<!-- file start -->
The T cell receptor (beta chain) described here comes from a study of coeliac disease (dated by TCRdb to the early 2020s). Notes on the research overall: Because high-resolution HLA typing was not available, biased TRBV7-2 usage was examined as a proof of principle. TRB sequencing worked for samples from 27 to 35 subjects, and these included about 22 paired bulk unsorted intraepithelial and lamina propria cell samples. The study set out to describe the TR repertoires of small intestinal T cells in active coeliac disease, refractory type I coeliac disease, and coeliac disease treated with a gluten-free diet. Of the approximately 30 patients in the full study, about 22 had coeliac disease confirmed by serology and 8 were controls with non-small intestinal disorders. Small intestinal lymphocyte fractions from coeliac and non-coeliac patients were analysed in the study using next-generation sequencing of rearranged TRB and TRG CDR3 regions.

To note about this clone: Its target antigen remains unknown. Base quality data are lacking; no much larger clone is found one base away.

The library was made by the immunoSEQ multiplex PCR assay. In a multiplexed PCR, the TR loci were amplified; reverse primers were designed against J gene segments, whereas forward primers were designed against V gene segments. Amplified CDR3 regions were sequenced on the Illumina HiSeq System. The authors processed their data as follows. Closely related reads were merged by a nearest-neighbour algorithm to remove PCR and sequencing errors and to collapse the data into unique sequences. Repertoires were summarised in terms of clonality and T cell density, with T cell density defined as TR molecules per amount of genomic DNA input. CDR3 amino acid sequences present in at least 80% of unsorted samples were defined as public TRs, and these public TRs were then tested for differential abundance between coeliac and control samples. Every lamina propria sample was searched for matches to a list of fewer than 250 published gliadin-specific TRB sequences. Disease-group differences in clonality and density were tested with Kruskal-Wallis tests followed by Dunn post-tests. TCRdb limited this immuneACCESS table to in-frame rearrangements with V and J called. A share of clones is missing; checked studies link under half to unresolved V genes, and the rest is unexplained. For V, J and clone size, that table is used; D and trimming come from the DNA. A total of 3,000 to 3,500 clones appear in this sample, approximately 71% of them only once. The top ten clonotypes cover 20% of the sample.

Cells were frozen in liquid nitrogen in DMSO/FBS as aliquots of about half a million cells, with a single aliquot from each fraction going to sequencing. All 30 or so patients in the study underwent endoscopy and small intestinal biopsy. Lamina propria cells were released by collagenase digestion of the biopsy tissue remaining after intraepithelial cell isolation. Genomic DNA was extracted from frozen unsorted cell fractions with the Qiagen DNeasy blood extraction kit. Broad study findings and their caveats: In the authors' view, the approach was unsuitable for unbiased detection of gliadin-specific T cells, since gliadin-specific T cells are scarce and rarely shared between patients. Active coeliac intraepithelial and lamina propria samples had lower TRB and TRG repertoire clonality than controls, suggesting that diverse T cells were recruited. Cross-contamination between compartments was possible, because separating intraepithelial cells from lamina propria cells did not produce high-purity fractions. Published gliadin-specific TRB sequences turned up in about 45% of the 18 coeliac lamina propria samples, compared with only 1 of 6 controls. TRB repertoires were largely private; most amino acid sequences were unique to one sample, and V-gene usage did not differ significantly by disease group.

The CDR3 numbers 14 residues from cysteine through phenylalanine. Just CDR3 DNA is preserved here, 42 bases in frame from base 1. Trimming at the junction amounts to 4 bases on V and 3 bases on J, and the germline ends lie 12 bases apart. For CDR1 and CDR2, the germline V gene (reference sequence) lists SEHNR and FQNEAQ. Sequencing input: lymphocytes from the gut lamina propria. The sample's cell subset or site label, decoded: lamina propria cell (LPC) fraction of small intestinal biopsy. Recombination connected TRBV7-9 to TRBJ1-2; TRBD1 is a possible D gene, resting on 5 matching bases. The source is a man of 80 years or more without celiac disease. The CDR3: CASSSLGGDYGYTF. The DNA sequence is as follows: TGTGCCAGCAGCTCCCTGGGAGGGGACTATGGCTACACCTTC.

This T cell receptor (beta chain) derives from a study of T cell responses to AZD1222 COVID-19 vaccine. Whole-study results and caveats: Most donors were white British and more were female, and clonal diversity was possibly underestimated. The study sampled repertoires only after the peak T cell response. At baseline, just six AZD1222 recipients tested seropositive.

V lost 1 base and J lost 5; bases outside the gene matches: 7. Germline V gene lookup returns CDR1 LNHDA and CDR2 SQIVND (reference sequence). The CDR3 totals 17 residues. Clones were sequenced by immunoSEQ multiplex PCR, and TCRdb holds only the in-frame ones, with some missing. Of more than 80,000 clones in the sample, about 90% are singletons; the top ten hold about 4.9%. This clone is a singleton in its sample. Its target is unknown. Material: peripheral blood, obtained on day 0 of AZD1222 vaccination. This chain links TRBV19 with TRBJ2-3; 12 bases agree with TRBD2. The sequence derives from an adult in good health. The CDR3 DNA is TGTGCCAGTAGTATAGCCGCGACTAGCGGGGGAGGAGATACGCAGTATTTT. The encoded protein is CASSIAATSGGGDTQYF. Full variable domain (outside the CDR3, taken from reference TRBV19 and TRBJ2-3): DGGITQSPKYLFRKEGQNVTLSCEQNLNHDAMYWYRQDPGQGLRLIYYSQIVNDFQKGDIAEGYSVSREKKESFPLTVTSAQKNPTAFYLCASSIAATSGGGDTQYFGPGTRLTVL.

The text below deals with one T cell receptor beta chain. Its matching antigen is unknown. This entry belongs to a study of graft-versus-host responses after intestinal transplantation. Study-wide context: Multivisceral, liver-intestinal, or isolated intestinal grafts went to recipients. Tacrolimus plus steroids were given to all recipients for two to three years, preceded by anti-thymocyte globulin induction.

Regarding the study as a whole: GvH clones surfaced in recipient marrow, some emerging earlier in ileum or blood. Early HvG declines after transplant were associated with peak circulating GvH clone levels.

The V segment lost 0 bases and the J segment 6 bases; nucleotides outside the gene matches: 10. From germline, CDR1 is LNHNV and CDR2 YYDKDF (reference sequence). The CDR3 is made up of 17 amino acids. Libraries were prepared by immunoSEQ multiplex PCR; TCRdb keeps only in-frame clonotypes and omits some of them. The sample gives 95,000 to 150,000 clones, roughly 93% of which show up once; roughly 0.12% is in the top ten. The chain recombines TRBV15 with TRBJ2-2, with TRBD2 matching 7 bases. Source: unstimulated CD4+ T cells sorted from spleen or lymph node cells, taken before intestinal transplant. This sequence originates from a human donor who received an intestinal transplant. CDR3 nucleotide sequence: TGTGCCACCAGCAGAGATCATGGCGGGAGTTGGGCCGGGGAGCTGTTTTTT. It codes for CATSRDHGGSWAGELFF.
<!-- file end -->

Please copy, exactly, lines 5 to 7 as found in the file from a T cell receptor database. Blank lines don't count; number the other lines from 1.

The CDR3 numbers 14 residues from cysteine through phenylalanine. Just CDR3 DNA is preserved here, 42 bases in frame from base 1. Trimming at the junction amounts to 4 bases on V and 3 bases on J, and the germline ends lie 12 bases apart. For CDR1 and CDR2, the germline V gene (reference sequence) lists SEHNR and FQNEAQ. Sequencing input: lymphocytes from the gut lamina propria. The sample's cell subset or site label, decoded: lamina propria cell (LPC) fraction of small intestinal biopsy. Recombination connected TRBV7-9 to TRBJ1-2; TRBD1 is a possible D gene, resting on 5 matching bases. The source is a man of 80 years or more without celiac disease. The CDR3: CASSSLGGDYGYTF. The DNA sequence is as follows: TGTGCCAGCAGCTCCCTGGGAGGGGACTATGGCTACACCTTC.

This T cell receptor (beta chain) derives from a study of T cell responses to AZD1222 COVID-19 vaccine. Whole-study results and caveats: Most donors were white British and more were female, and clonal diversity was possibly underestimated. The study sampled repertoires only after the peak T cell response. At baseline, just six AZD1222 recipients tested seropositive.

V lost 1 base and J lost 5; bases outside the gene matches: 7. Germline V gene lookup returns CDR1 LNHDA and CDR2 SQIVND (reference sequence). The CDR3 totals 17 residues. Clones were sequenced by immunoSEQ multiplex PCR, and TCRdb holds only the in-frame ones, with some missing. Of more than 80,000 clones in the sample, about 90% are singletons; the top ten hold about 4.9%. This clone is a singleton in its sample. Its target is unknown. Material: peripheral blood, obtained on day 0 of AZD1222 vaccination. This chain links TRBV19 with TRBJ2-3; 12 bases agree with TRBD2. The sequence derives from an adult in good health. The CDR3 DNA is TGTGCCAGTAGTATAGCCGCGACTAGCGGGGGAGGAGATACGCAGTATTTT. The encoded protein is CASSIAATSGGGDTQYF. Full variable domain (outside the CDR3, taken from reference TRBV19 and TRBJ2-3): DGGITQSPKYLFRKEGQNVTLSCEQNLNHDAMYWYRQDPGQGLRLIYYSQIVNDFQKGDIAEGYSVSREKKESFPLTVTSAQKNPTAFYLCASSIAATSGGGDTQYFGPGTRLTVL.